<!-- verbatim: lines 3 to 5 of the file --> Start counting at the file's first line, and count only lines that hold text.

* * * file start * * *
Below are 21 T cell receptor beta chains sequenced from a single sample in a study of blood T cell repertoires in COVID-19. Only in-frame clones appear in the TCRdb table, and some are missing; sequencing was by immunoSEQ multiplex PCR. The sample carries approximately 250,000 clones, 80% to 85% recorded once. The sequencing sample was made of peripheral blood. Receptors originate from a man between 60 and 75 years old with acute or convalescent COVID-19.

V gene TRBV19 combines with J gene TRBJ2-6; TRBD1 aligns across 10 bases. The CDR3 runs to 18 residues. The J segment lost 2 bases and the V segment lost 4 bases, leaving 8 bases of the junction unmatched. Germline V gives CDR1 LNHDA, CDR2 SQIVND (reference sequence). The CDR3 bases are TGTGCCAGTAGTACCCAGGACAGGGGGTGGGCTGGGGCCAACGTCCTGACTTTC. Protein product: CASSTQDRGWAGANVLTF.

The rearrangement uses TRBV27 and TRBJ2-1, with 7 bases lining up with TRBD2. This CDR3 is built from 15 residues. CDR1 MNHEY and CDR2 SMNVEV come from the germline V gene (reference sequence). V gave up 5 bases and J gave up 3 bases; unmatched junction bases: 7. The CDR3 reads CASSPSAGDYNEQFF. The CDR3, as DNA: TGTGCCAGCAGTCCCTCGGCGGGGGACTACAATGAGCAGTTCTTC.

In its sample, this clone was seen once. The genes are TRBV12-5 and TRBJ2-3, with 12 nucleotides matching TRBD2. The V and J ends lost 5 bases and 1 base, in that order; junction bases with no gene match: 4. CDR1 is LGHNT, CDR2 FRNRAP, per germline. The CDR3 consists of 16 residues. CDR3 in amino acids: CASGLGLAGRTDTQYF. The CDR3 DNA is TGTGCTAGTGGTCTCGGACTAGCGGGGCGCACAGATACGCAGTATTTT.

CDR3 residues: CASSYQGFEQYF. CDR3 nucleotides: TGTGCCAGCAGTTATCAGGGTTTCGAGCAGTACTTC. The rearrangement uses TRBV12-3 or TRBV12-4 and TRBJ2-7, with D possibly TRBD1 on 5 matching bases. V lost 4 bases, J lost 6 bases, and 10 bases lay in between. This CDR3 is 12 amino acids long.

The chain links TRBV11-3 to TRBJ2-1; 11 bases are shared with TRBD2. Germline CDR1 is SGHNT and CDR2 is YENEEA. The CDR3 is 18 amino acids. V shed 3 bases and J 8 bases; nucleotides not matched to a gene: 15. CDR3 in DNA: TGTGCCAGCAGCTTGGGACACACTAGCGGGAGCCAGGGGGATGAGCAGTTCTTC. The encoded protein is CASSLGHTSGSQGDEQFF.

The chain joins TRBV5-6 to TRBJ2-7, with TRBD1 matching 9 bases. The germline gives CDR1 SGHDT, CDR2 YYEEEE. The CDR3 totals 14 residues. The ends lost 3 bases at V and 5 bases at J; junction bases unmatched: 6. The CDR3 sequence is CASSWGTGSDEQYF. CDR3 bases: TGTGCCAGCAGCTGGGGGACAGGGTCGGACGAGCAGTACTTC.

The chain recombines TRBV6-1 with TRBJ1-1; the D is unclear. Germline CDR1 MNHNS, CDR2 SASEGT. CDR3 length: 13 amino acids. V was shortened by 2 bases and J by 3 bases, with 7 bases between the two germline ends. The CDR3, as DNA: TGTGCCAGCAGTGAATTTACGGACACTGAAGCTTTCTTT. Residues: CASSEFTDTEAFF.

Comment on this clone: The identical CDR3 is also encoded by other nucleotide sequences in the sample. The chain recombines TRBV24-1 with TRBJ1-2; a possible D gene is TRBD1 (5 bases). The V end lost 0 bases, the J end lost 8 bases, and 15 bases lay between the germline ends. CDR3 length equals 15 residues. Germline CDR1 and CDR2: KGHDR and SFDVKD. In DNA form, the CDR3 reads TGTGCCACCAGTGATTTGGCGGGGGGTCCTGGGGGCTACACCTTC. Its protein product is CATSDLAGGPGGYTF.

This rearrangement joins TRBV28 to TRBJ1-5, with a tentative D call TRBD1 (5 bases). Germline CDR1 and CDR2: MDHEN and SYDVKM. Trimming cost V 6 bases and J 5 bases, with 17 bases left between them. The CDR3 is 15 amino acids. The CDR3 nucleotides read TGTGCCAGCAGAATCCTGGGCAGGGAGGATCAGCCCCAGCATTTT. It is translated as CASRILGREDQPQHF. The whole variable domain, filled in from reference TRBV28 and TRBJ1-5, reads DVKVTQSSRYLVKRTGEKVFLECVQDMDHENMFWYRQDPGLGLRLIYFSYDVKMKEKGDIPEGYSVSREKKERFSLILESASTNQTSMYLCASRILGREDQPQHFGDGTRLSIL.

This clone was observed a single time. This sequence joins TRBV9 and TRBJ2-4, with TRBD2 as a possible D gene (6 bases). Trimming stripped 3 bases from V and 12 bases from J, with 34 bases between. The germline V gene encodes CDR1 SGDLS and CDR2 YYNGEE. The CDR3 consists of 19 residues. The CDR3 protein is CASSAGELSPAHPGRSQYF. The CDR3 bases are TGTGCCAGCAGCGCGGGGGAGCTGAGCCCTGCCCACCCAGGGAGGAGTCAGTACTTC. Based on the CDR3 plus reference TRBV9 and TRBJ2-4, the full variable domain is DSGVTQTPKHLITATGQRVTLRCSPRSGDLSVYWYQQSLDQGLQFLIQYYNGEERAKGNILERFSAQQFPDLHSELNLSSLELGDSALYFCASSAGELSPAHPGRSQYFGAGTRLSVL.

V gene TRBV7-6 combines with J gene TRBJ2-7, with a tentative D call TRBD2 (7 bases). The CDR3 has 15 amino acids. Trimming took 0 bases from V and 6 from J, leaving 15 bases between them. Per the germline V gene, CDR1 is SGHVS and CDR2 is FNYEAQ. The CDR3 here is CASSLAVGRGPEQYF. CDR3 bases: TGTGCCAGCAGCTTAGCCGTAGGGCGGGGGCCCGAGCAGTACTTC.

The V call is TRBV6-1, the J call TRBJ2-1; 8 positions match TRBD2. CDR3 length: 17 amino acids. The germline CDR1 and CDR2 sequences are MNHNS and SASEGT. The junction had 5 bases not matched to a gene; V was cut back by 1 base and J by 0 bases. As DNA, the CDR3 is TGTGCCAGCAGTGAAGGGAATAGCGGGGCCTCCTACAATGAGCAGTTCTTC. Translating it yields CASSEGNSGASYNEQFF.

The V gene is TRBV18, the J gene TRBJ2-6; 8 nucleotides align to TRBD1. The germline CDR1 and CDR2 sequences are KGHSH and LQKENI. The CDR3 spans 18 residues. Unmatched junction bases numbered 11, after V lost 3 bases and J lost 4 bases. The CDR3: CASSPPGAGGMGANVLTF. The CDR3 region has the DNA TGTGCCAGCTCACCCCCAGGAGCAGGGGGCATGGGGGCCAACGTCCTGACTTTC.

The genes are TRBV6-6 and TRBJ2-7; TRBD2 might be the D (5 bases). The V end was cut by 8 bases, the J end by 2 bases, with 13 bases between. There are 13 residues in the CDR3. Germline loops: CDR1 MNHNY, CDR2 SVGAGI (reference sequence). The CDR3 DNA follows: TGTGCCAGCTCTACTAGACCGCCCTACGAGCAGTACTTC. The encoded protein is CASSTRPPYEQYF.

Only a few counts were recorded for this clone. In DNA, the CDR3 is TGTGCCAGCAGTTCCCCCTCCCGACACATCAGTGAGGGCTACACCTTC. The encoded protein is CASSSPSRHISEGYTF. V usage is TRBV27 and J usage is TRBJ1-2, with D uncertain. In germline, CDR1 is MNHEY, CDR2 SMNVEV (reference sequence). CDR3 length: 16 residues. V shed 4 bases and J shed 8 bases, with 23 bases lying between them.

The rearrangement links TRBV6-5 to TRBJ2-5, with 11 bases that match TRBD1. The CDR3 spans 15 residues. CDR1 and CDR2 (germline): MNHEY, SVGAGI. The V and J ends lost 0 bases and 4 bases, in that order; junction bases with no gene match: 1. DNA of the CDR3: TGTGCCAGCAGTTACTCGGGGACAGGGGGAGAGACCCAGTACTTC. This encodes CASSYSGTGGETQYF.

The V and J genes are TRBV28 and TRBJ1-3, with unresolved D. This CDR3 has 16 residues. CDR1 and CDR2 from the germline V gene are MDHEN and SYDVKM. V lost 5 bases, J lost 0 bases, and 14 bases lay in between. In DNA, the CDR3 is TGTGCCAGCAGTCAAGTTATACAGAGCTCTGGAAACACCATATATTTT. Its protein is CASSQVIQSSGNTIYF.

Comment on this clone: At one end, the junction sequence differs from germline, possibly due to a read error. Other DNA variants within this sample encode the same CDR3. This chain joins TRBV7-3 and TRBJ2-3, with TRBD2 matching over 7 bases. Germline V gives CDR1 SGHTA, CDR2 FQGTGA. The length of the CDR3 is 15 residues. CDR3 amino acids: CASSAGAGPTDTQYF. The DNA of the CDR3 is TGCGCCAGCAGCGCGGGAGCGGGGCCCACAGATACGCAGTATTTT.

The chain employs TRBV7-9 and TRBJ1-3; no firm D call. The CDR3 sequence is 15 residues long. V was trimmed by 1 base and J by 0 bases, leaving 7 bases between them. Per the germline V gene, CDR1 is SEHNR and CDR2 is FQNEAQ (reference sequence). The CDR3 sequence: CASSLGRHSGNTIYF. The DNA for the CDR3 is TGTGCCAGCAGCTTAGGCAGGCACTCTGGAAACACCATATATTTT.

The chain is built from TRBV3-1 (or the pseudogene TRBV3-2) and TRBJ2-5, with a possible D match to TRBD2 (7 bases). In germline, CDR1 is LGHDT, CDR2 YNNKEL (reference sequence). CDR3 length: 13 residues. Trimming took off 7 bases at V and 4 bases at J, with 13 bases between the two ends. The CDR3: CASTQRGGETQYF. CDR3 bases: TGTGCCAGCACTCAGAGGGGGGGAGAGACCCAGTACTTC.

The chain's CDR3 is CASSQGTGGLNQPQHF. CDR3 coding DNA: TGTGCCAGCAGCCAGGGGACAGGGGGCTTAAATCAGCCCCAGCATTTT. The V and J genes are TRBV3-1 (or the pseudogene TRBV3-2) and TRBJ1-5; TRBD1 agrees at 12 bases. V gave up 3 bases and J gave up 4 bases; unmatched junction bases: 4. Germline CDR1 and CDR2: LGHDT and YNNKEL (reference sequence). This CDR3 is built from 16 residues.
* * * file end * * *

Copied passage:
The rearrangement uses TRBV27 and TRBJ2-1, with 7 bases lining up with TRBD2. This CDR3 is built from 15 residues. CDR1 MNHEY and CDR2 SMNVEV come from the germline V gene (reference sequence). V gave up 5 bases and J gave up 3 bases; unmatched junction bases: 7. The CDR3 reads CASSPSAGDYNEQFF. The CDR3, as DNA: TGTGCCAGCAGTCCCTCGGCGGGGGACTACAATGAGCAGTTCTTC.

In its sample, this clone was seen once. The genes are TRBV12-5 and TRBJ2-3, with 12 nucleotides matching TRBD2. The V and J ends lost 5 bases and 1 base, in that order; junction bases with no gene match: 4. CDR1 is LGHNT, CDR2 FRNRAP, per germline. The CDR3 consists of 16 residues. CDR3 in amino acids: CASGLGLAGRTDTQYF. The CDR3 DNA is TGTGCTAGTGGTCTCGGACTAGCGGGGCGCACAGATACGCAGTATTTT.

CDR3 residues: CASSYQGFEQYF. CDR3 nucleotides: TGTGCCAGCAGTTATCAGGGTTTCGAGCAGTACTTC. The rearrangement uses TRBV12-3 or TRBV12-4 and TRBJ2-7, with D possibly TRBD1 on 5 matching bases. V lost 4 bases, J lost 6 bases, and 10 bases lay in between. This CDR3 is 12 amino acids long.